The Stereotypes Of English Language

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Some linguistic features of English varieties may come from stereotypes attached to the language itself, but to what extent it can be suggested that a dialect is being stereotyped? What signs can we identify as stereotypes when comes to a dialect?
Leigh (2012), in his article Fingerprinting the Literary Dialects of Three Works of Plantation Fiction, believed that it would be necessary a high knowledge of ‘textual manipulation’ to demonstrate the authenticity and stereotypes of a text. Groebner (2004) (as cited in Edwards, 2009) pointed out, that the issue of identity is important when analyzing the language. The word ‘identity’ can indirectly lead us into misconceptions since it is certainly true that a language has an identity based on several factors, and those ‘elements’ bring along a set of cultural and social stereotypes that are manifested in language itself.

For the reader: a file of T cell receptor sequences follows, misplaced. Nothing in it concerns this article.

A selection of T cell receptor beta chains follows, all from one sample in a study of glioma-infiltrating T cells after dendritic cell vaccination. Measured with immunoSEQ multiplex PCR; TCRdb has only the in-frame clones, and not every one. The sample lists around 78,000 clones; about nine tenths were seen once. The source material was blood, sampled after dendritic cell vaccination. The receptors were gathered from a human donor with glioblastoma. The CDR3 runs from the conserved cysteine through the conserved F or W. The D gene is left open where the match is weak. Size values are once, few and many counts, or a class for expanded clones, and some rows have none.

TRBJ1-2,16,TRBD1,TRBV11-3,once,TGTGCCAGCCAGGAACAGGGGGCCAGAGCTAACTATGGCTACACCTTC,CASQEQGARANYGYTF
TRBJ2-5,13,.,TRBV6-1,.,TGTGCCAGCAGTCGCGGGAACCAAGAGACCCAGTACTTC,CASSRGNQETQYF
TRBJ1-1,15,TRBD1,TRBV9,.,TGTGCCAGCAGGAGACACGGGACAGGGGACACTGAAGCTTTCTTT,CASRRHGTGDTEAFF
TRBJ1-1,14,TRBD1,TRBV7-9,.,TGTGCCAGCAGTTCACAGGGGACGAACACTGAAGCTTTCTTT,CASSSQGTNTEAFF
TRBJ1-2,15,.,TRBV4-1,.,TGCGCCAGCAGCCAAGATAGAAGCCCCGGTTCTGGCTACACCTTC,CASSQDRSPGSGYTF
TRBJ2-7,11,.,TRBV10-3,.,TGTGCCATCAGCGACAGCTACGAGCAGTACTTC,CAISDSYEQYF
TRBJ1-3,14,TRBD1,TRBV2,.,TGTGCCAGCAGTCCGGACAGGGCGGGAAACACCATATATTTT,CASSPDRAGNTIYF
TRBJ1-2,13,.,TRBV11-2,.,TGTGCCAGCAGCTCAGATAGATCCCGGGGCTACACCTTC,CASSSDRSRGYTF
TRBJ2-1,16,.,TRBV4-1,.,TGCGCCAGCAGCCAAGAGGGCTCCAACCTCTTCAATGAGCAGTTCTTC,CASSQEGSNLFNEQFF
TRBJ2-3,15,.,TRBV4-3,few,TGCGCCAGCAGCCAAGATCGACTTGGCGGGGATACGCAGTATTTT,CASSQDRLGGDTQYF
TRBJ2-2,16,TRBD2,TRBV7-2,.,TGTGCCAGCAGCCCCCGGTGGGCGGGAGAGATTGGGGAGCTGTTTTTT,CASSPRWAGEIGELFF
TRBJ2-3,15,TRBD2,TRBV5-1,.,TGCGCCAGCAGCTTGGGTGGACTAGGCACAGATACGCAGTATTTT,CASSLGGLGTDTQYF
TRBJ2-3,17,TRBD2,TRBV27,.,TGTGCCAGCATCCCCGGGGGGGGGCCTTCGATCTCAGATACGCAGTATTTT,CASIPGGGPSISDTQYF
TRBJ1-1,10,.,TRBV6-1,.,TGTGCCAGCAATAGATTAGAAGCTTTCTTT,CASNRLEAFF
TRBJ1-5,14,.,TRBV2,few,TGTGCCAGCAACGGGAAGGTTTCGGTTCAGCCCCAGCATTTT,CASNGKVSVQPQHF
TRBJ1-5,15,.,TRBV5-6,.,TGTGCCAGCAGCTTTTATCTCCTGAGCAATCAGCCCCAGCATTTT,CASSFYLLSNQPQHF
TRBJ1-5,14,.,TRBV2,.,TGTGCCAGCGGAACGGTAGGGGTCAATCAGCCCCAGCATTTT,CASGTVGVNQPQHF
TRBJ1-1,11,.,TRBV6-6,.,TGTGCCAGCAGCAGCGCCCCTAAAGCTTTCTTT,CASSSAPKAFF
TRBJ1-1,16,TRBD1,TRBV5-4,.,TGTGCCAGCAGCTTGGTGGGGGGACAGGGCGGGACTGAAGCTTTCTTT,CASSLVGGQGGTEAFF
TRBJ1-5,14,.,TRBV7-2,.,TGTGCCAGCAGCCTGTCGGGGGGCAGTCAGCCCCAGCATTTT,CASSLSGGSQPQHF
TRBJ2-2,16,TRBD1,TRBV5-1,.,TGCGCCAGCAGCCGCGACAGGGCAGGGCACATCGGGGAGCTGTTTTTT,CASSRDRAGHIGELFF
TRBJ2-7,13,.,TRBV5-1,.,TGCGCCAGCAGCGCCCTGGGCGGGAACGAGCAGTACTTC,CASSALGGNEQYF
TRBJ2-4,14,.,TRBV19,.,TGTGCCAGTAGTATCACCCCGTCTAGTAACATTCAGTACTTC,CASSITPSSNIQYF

The identity of language can be analyzed by the communicative or symbolic level; Ireland’s nationalism and its recognition of the language have been an example of it. Since the country was subjected to British colonialism, Irish language has undergone several language revivals after English became the first channel of communication in the isle. Though native speakers of the language are less than 3% of the population, Irish is still the official language of the country, as a symbolic image of the ‘sense of belonging’ in the Republic (see Edwards p.56, 2009).
Developing this new ‘identity’, conserving their
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